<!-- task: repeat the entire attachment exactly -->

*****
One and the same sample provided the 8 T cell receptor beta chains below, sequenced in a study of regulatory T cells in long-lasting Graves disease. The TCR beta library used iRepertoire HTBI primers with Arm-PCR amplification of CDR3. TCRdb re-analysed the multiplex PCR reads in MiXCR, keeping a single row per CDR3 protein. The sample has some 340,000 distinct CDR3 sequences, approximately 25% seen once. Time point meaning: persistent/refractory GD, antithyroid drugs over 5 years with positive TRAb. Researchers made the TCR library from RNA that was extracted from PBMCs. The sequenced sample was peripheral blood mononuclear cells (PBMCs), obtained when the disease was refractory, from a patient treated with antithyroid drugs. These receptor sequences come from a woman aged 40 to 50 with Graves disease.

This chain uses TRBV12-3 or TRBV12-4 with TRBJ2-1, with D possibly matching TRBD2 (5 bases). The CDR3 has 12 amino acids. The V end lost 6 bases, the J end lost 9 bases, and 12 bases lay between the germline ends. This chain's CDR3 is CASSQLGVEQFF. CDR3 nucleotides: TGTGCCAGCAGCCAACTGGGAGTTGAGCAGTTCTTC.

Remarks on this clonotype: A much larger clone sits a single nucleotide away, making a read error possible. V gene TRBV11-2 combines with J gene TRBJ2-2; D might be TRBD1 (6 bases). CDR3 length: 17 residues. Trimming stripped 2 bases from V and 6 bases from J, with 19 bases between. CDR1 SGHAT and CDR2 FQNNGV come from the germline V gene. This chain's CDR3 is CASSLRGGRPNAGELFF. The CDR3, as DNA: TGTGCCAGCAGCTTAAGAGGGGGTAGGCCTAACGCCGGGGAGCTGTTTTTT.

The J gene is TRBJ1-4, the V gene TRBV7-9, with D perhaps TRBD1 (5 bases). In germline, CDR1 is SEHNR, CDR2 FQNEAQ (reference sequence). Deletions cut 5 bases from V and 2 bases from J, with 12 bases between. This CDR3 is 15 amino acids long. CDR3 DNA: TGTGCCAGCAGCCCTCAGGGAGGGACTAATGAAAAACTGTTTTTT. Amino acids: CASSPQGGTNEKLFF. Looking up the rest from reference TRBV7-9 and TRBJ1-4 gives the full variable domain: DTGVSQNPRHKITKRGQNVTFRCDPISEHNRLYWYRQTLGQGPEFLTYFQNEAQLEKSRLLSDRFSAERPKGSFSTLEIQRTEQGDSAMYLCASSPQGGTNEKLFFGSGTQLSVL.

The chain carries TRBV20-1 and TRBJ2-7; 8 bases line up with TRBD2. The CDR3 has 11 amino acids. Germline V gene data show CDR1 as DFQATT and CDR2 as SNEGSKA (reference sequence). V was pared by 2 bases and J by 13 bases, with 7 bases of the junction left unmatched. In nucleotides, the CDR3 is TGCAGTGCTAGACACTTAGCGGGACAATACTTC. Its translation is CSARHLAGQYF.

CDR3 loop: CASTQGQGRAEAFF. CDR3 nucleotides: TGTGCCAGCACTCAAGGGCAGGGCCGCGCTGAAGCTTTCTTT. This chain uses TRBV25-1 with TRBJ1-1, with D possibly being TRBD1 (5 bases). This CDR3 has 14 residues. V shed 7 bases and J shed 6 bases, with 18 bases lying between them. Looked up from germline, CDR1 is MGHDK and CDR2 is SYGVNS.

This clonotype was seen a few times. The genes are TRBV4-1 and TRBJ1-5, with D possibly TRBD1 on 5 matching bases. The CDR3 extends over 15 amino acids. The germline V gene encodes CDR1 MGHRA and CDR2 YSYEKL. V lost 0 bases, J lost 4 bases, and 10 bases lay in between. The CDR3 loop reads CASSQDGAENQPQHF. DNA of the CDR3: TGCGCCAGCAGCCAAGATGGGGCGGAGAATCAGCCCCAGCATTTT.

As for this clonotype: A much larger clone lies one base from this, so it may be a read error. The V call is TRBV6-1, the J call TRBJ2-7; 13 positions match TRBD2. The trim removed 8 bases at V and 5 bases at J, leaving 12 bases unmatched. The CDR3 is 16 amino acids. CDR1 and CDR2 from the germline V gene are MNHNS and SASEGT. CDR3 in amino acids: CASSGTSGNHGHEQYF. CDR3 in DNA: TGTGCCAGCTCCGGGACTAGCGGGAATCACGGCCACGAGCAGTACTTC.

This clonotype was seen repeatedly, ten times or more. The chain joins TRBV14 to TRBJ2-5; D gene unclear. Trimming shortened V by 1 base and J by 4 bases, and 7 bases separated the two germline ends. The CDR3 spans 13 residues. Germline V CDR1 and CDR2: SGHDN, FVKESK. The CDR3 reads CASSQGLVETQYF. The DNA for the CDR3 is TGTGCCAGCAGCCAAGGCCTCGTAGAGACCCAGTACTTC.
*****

One and the same sample provided the 8 T cell receptor beta chains below, sequenced in a study of regulatory T cells in long-lasting Graves disease. The TCR beta library used iRepertoire HTBI primers with Arm-PCR amplification of CDR3. TCRdb re-analysed the multiplex PCR reads in MiXCR, keeping a single row per CDR3 protein. The sample has some 340,000 distinct CDR3 sequences, approximately 25% seen once. Time point meaning: persistent/refractory GD, antithyroid drugs over 5 years with positive TRAb. Researchers made the TCR library from RNA that was extracted from PBMCs. The sequenced sample was peripheral blood mononuclear cells (PBMCs), obtained when the disease was refractory, from a patient treated with antithyroid drugs. These receptor sequences come from a woman aged 40 to 50 with Graves disease.

This chain uses TRBV12-3 or TRBV12-4 with TRBJ2-1, with D possibly matching TRBD2 (5 bases). The CDR3 has 12 amino acids. The V end lost 6 bases, the J end lost 9 bases, and 12 bases lay between the germline ends. This chain's CDR3 is CASSQLGVEQFF. CDR3 nucleotides: TGTGCCAGCAGCCAACTGGGAGTTGAGCAGTTCTTC.

Remarks on this clonotype: A much larger clone sits a single nucleotide away, making a read error possible. V gene TRBV11-2 combines with J gene TRBJ2-2; D might be TRBD1 (6 bases). CDR3 length: 17 residues. Trimming stripped 2 bases from V and 6 bases from J, with 19 bases between. CDR1 SGHAT and CDR2 FQNNGV come from the germline V gene. This chain's CDR3 is CASSLRGGRPNAGELFF. The CDR3, as DNA: TGTGCCAGCAGCTTAAGAGGGGGTAGGCCTAACGCCGGGGAGCTGTTTTTT.

The J gene is TRBJ1-4, the V gene TRBV7-9, with D perhaps TRBD1 (5 bases). In germline, CDR1 is SEHNR, CDR2 FQNEAQ (reference sequence). Deletions cut 5 bases from V and 2 bases from J, with 12 bases between. This CDR3 is 15 amino acids long. CDR3 DNA: TGTGCCAGCAGCCCTCAGGGAGGGACTAATGAAAAACTGTTTTTT. Amino acids: CASSPQGGTNEKLFF. Looking up the rest from reference TRBV7-9 and TRBJ1-4 gives the full variable domain: DTGVSQNPRHKITKRGQNVTFRCDPISEHNRLYWYRQTLGQGPEFLTYFQNEAQLEKSRLLSDRFSAERPKGSFSTLEIQRTEQGDSAMYLCASSPQGGTNEKLFFGSGTQLSVL.

The chain carries TRBV20-1 and TRBJ2-7; 8 bases line up with TRBD2. The CDR3 has 11 amino acids. Germline V gene data show CDR1 as DFQATT and CDR2 as SNEGSKA (reference sequence). V was pared by 2 bases and J by 13 bases, with 7 bases of the junction left unmatched. In nucleotides, the CDR3 is TGCAGTGCTAGACACTTAGCGGGACAATACTTC. Its translation is CSARHLAGQYF.

CDR3 loop: CASTQGQGRAEAFF. CDR3 nucleotides: TGTGCCAGCACTCAAGGGCAGGGCCGCGCTGAAGCTTTCTTT. This chain uses TRBV25-1 with TRBJ1-1, with D possibly being TRBD1 (5 bases). This CDR3 has 14 residues. V shed 7 bases and J shed 6 bases, with 18 bases lying between them. Looked up from germline, CDR1 is MGHDK and CDR2 is SYGVNS.

This clonotype was seen a few times. The genes are TRBV4-1 and TRBJ1-5, with D possibly TRBD1 on 5 matching bases. The CDR3 extends over 15 amino acids. The germline V gene encodes CDR1 MGHRA and CDR2 YSYEKL. V lost 0 bases, J lost 4 bases, and 10 bases lay in between. The CDR3 loop reads CASSQDGAENQPQHF. DNA of the CDR3: TGCGCCAGCAGCCAAGATGGGGCGGAGAATCAGCCCCAGCATTTT.

As for this clonotype: A much larger clone lies one base from this, so it may be a read error. The V call is TRBV6-1, the J call TRBJ2-7; 13 positions match TRBD2. The trim removed 8 bases at V and 5 bases at J, leaving 12 bases unmatched. The CDR3 is 16 amino acids. CDR1 and CDR2 from the germline V gene are MNHNS and SASEGT. CDR3 in amino acids: CASSGTSGNHGHEQYF. CDR3 in DNA: TGTGCCAGCTCCGGGACTAGCGGGAATCACGGCCACGAGCAGTACTTC.

This clonotype was seen repeatedly, ten times or more. The chain joins TRBV14 to TRBJ2-5; D gene unclear. Trimming shortened V by 1 base and J by 4 bases, and 7 bases separated the two germline ends. The CDR3 spans 13 residues. Germline V CDR1 and CDR2: SGHDN, FVKESK. The CDR3 reads CASSQGLVETQYF. The DNA for the CDR3 is TGTGCCAGCAGCCAAGGCCTCGTAGAGACCCAGTACTTC.